Members of the public flocked to the third Penguin Palooza at the Stony Point Reserve in Betty’s Bay on Saturday, 27 October 2018. The highlight of the event, which was co-hosted by the Southern African Foundation for the Conservation of Coastal Birds (SANCCOB) and CapeNature, was the release of 13 rehabilitated African penguins back into their natural habitat.

The first batch of penguins out of the boxes took a look around to orient themselves, then made a beeline for the ocean and was soon swimming into the open sea. One more went splashing out after them and then it was the turn of the last four penguins to emerge from the boxes. They did a few practice stretches for their adoring public, tested the icy waters… and promptly waddled back onto the warm beach, easily outflanking the humans who were trying to encourage them into the sea.

Our Cape Town is Awesome Brand Ambassador Garth Malpas aka ‘The Endangered Malpas’ was there to document this beautiful and life-changing occasion.

The iconic and endangered African penguin is the only penguin species to naturally occur on the African continent. It was once one of South Africa’s most abundant seabirds, but has suffered a massive decline in numbers with only 2% of the historic population left in the wild today.

Dr Razeena Omar, Chief Executive Officer of CapeNature commented that, “This penguin colony is of national, as well as international, conservation significance for the African penguin species…

The African penguin colony at Stony Point is one of the two mainland breeding colonies in South Africa (the other one being Boulders in Simon’s Town). Stony Point is the only colony that has shown an increase in the number of African penguins in the last decade.

Katta Ludynia, SANCCOB’s Research Manager, saids, “Together, CapeNature and SANCCOB rangers rescue abandoned and weak chicks for rehabilitation at SANCCOB. Once healthy enough for release, we mark each penguin with a transponder, enabling SANCCOB to evaluate the survival and breeding locations of the penguins if they cross the strategically placed transponder readers at the colonies.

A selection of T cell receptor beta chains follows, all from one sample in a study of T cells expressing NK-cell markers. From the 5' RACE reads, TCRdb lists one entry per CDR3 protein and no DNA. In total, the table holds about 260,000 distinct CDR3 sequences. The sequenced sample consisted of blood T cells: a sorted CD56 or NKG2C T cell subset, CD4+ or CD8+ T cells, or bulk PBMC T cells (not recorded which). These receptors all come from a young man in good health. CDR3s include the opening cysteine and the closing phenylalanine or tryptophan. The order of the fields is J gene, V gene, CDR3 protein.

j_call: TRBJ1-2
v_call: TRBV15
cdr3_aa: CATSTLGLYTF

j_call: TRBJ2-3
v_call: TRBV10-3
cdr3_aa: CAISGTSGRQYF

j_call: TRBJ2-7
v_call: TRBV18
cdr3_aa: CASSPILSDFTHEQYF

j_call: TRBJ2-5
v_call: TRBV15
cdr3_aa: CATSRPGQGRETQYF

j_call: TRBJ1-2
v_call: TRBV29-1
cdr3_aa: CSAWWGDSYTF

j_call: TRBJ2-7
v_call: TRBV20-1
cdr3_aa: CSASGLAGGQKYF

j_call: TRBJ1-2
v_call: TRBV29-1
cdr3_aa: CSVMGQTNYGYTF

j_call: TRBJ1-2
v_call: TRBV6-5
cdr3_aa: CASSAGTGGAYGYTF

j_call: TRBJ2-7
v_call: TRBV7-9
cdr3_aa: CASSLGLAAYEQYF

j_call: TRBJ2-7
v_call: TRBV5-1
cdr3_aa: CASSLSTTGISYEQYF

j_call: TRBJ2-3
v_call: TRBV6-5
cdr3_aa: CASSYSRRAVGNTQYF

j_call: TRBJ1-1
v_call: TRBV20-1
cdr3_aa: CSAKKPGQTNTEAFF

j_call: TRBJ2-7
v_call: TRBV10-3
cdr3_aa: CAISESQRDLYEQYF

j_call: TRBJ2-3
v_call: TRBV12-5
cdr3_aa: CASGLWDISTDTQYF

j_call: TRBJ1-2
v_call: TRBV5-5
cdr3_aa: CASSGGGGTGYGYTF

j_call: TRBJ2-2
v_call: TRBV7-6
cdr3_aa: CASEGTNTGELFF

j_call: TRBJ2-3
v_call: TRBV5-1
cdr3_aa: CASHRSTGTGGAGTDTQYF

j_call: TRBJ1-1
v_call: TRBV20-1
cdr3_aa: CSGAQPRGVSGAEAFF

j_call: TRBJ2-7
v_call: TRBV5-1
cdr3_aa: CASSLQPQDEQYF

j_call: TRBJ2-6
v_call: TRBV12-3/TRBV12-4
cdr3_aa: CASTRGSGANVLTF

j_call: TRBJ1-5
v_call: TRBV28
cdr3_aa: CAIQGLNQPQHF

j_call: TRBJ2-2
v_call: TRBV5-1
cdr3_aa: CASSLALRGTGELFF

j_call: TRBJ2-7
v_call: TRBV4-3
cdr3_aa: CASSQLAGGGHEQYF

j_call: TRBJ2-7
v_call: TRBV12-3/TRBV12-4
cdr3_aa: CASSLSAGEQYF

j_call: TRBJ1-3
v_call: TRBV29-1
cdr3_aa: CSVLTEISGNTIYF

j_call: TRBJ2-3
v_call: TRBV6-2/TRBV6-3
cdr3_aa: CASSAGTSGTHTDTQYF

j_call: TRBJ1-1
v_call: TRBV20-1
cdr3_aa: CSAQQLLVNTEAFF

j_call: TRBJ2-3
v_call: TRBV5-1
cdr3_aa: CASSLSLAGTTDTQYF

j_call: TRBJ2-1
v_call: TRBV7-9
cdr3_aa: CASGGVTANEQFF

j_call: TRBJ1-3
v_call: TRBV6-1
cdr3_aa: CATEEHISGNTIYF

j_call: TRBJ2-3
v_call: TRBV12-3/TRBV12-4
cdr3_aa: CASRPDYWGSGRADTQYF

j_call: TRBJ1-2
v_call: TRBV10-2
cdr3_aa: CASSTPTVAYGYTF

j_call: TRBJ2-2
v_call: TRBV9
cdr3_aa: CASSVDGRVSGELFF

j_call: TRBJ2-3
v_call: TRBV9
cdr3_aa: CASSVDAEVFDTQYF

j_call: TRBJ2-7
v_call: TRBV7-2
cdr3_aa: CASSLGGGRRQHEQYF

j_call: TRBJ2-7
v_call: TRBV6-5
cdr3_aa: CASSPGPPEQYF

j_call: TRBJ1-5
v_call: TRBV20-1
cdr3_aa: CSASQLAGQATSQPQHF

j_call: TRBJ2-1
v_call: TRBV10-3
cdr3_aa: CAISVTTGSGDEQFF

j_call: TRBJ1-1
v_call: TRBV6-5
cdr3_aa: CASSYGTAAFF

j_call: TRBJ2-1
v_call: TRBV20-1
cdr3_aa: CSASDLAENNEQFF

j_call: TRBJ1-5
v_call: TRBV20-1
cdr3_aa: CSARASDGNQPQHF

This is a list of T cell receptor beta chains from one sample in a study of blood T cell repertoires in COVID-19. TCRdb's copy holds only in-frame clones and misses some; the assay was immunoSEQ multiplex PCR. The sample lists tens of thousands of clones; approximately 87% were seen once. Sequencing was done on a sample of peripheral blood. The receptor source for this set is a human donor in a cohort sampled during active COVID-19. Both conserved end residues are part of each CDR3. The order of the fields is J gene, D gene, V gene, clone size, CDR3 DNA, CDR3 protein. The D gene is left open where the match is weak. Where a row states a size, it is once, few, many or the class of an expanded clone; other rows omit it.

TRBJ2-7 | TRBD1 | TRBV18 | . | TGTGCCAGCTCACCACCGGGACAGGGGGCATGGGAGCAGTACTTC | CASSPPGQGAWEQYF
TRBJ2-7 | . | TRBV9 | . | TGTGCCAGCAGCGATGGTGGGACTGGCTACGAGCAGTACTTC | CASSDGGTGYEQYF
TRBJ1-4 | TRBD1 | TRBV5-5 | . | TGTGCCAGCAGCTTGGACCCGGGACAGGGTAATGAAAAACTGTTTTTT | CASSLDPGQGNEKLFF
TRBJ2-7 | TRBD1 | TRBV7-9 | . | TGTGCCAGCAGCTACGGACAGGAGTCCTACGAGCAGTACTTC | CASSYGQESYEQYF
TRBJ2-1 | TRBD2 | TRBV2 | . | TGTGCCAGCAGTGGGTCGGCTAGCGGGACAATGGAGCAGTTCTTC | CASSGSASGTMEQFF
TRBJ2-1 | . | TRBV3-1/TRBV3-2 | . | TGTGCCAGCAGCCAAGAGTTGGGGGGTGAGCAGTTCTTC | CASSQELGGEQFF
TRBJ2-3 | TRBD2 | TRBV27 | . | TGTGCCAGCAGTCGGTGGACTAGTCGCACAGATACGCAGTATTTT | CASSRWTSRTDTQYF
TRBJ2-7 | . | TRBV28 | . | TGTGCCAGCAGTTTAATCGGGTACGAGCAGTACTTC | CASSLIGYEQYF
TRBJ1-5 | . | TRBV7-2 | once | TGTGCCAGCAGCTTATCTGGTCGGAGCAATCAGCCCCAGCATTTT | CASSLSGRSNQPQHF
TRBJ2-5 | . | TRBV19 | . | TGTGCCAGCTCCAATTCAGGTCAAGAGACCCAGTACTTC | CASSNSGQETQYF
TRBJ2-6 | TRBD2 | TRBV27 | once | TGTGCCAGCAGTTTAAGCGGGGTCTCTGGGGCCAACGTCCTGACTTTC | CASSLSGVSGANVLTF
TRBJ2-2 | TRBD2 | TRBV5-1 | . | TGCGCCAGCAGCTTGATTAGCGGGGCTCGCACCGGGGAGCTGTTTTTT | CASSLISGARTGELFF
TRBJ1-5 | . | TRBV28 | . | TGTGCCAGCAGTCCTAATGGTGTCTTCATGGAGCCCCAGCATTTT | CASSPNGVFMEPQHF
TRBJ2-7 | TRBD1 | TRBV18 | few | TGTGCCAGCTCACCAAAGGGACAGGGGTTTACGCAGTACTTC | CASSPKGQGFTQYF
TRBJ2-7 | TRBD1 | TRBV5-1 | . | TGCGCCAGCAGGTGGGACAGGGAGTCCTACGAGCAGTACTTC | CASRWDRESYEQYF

After the release, festivities continued with a community market, including the Mooi Uitsig arts and crafts project by children from Betty’s Bay, a penguin movie screening and fun-filled educational activities.

About Stony Point Nature Reserve
Stony Point Nature Reserve is home to one of the largest successful breeding colonies of African Penguin in the world.

Located in the quaint coastal town of Betty’s Bay in the Overberg, the Stony Point Nature Reserve is home to a unique colony of African Penguins. Stony Point offers the public the chance to see these wonderful flightless birds up close, via the boardwalk through the colony, which allows the public to observe the penguins go about their daily activities in their natural habitat, without disturbing or disrupting them.

Also present in the colony are three species of cormorant; the Crowned cormorant, Cape cormorant and Bank cormorant, all of which breed on the outer rocks. There are also Hartlaub’s Gulls and Kelp Gulls which forage in the colony, while the Rock Hyrax, more commonly known as the Dassie, can be seen on the surrounding rocks.

The colony lies on the site of the old Waaygat Whaling Station, which was used to harvest and process whale meat in the early to mid 1900s. Remnants of the machinery and infrastructure for this long-defunct industry can still be found at the site.

There is also a community restaurant adjacent to Stony Point, which sells refreshments and food during the day.

How to get there

From Cape Town, take the N2 north. Just before Sir Lowry’s Pass, turn right on to Sir Lowry’s Pass Road. At the T-junction in Gordon’s Bay, turn left on to the R44 (Clarence Drive), following the road along the coast, past Rooi Els and Pringle Bay. Turn right at the first sign for Betty’s Bay, on to Porter Road. Follow Porter Road for 2.5km, then turn right on to Crassula Avenue. Turn right on to Disa Road at the four way stop 600m down Crassula Avenue, and then follow the signs to Stony Point, which will be on your left. The trip from Cape Town should take between 70-90 minutes, depending on the traffic in Somerset West.

Stony Point Nature Reserve contact information

Operating hours: 08:00 – 16:30 (last permits issued at 16:00, gates close at 16:30 sharp)
Reserve office phone number: +27 (0) 28 272 9829
Emergency number: +27 (0)87 288 0499 (Answering machine will refer to the officer on duty)
Cellphone reception: Yes

GPS: 34 37 14.21 S, 18 89 32.65 E